As a child, I used to run barefoot along the sand dunes that snaked in and out of the Mississippi River like a benign creature of habit. Later, when I was older, I often camped on those dunes, especially those located at the edge of big, swampy forests that pressed down close against the river.
One of the best things about camping on the dunes is that you never see other human footprints. It is a wild, secret place that seldom has human visitors. At night, it is a spectacular place to be alone. There is no light, except for the moon reflecting off the river, and you can run all night across the sand, chasing fireflies and stampeding the bats that swoop down to feed on them, without ever feeling foolish.
As wide as the Mississippi River is and as deep as it runs it is stone-cold silent on summer nights. There is no rushing of water, no swirling, gurgling currents that battle for supremacy. It is as quiet as a church and almost as spiritual.
I am the river,Deep and strong.
I sing an old, enduring songWith rhythms wild and rhythms tame,And Mississippi is my name.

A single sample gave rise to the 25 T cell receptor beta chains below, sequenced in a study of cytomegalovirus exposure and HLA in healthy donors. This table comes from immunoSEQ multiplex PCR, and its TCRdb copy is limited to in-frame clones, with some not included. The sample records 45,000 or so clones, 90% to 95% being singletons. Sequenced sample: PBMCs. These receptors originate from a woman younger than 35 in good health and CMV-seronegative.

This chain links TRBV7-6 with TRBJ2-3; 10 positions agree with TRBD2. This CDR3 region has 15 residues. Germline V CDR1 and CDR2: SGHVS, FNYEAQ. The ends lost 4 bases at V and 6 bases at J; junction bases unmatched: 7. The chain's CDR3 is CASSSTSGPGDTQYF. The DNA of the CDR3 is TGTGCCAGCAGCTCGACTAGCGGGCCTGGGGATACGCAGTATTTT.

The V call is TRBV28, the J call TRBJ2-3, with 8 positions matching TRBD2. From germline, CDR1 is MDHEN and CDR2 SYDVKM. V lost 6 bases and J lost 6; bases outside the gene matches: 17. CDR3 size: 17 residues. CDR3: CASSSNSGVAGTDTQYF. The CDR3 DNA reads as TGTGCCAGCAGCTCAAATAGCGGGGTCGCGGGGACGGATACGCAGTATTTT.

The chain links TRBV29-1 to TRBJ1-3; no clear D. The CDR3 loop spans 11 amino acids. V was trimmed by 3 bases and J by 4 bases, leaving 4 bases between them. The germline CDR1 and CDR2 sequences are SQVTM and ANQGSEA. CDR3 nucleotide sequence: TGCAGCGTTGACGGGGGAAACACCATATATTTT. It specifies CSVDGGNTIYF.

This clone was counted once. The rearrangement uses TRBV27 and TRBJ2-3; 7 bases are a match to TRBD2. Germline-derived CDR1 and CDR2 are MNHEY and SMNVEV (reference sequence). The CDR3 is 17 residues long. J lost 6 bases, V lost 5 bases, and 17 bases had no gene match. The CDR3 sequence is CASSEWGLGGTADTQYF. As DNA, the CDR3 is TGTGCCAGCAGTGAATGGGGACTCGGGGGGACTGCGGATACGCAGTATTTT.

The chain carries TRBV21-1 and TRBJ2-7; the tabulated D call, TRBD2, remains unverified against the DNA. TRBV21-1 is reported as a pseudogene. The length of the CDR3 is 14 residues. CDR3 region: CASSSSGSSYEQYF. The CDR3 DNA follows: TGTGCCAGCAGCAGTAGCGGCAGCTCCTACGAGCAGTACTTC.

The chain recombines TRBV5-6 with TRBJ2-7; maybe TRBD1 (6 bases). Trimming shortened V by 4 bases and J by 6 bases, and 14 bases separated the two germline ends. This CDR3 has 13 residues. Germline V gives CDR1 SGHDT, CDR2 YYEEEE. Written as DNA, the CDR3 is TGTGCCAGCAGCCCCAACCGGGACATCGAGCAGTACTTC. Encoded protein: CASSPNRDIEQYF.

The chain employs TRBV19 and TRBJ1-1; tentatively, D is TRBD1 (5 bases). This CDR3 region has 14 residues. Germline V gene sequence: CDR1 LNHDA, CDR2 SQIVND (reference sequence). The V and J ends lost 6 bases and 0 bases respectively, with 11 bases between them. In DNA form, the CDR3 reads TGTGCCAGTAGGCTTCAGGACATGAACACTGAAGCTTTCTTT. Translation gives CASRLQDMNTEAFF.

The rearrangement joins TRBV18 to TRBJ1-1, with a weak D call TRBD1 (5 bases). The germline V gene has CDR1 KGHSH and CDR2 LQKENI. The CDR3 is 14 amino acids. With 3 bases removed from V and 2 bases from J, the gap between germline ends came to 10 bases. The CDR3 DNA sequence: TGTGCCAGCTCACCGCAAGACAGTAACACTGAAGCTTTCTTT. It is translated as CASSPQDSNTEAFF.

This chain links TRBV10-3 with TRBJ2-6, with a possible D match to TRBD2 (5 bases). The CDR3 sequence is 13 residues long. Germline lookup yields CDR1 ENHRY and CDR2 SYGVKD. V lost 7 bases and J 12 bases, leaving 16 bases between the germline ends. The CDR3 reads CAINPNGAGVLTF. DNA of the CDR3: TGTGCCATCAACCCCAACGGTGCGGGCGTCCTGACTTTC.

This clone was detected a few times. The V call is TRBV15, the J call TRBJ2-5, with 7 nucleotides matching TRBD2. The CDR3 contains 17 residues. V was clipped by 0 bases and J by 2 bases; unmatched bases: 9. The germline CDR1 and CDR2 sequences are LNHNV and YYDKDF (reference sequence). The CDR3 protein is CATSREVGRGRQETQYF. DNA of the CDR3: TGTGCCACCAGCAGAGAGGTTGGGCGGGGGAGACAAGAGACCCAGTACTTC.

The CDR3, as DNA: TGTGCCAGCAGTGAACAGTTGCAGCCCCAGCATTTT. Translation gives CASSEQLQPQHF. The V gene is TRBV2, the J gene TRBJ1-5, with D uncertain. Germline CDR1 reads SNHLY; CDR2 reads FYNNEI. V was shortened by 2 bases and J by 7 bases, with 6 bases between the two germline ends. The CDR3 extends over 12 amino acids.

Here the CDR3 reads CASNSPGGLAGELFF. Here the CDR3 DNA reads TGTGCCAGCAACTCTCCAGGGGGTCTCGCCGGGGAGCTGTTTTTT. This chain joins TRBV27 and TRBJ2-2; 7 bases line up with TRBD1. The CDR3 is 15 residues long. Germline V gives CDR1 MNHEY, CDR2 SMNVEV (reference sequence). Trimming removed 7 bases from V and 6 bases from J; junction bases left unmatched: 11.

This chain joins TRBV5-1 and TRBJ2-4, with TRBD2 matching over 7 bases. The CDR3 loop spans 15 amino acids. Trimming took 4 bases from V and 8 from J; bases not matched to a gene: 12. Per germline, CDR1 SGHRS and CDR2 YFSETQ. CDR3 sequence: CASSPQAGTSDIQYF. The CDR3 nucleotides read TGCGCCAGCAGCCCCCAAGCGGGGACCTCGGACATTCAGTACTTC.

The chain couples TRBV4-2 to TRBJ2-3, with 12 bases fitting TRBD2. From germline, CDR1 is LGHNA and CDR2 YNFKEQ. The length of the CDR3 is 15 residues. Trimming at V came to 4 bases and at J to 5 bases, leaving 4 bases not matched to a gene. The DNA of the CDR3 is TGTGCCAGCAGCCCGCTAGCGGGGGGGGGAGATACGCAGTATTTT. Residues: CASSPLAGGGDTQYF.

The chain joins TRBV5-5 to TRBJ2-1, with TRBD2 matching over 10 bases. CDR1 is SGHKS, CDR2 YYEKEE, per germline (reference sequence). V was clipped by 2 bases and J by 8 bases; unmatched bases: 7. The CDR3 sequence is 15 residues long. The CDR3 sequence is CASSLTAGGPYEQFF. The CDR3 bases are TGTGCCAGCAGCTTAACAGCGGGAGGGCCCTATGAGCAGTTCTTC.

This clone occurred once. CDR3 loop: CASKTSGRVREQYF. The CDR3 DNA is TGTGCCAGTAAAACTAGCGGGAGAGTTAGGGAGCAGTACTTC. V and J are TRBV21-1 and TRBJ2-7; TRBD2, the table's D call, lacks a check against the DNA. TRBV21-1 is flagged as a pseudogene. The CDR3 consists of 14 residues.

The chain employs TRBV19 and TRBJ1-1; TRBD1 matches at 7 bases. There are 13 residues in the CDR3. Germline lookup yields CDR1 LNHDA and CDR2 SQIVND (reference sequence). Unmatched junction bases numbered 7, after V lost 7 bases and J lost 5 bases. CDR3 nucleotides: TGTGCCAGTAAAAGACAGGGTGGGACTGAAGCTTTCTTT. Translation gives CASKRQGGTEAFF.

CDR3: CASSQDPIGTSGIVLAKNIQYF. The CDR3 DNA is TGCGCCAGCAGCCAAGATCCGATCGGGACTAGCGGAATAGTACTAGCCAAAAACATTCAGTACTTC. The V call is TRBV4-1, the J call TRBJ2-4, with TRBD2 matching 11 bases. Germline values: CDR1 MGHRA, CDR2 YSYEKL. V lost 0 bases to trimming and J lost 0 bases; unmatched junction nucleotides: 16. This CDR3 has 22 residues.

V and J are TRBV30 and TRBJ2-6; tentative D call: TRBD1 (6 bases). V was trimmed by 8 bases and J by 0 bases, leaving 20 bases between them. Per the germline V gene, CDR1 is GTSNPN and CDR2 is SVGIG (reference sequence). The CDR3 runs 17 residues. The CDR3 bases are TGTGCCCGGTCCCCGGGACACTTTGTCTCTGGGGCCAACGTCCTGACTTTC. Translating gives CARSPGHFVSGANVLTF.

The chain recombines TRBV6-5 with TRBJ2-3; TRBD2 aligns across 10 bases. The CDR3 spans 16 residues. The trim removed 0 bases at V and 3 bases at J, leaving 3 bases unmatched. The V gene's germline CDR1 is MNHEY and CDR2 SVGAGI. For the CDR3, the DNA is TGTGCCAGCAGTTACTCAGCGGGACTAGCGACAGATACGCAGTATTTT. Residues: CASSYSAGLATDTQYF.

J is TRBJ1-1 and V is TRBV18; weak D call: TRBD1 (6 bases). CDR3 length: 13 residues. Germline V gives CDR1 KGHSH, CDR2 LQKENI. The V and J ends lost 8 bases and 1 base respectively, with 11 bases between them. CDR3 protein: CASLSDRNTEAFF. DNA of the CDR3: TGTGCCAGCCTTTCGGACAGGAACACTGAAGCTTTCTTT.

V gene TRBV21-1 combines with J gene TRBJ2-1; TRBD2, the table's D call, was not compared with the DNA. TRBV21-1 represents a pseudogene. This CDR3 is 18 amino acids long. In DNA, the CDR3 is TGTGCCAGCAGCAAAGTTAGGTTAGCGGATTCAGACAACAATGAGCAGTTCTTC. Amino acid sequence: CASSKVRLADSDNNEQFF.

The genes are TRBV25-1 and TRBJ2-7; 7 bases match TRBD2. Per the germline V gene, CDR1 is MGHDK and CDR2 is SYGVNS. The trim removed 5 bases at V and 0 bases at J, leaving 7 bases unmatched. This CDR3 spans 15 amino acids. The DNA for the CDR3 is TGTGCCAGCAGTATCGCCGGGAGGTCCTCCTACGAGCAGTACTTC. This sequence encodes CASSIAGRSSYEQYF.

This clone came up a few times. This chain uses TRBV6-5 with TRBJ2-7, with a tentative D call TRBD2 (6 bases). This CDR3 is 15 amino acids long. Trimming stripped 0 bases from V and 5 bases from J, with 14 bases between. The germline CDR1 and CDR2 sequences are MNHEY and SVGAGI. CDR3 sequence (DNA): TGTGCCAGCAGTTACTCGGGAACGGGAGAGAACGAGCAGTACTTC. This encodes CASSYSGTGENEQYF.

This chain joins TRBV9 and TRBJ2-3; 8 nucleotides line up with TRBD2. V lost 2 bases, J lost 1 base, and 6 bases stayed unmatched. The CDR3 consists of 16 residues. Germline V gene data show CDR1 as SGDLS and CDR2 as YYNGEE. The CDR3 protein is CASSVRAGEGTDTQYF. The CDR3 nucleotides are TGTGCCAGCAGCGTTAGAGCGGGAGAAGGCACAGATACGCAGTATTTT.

From ice and snow my life beganAs melting glacial waters ranIn rising, frigid floods that foundA thousand paths to lower ground.Written as a long poem, this book tells the story of the Mississippi River from a time when giant mammoths roamed the continent, up to the present day. It is a story packed with Indians and riverboats, Civil War gunships and modern tugs, floods and bountiful harvests and, of course, a vivid assortment of alligators and snakes.
The quiet days had surely passedWith changes coming hard and fast.
I heard the mighty gunboats roarAmid a bloody civil war,Then watched the country, torn in two,Be reunited, born anew.Author Diane Siebert is no stranger to children's books that blend simple, one-word themes with allegory and fantasy. Her other children's books include Cave, Mojave and Train. To research this book, she says she "crossed just about every bridge across the Mississippi," and I believe her. The illustrations by Greg Harlin are nothing short of spectacular. The artwork alone is justification enough for owning this book. Richly textured and passionate, they tell stories that words alone cannot address. This is his first picture book, but his award-winning work has been featured in museums around the country and in exhibits for the National Park Service.
Mississippi is touted for children of all ages and that is probably true, insofar as the illustrations are concerned but the poetic format of the book may be too challenging for younger children. It is by no means too challenging to be heard. What children cannot see with their eyes, they often can hear in minute detail.
Naomi Branch reviews nature, health and children's books. She wrote this review while on a botanical expedition on the Tennessee River.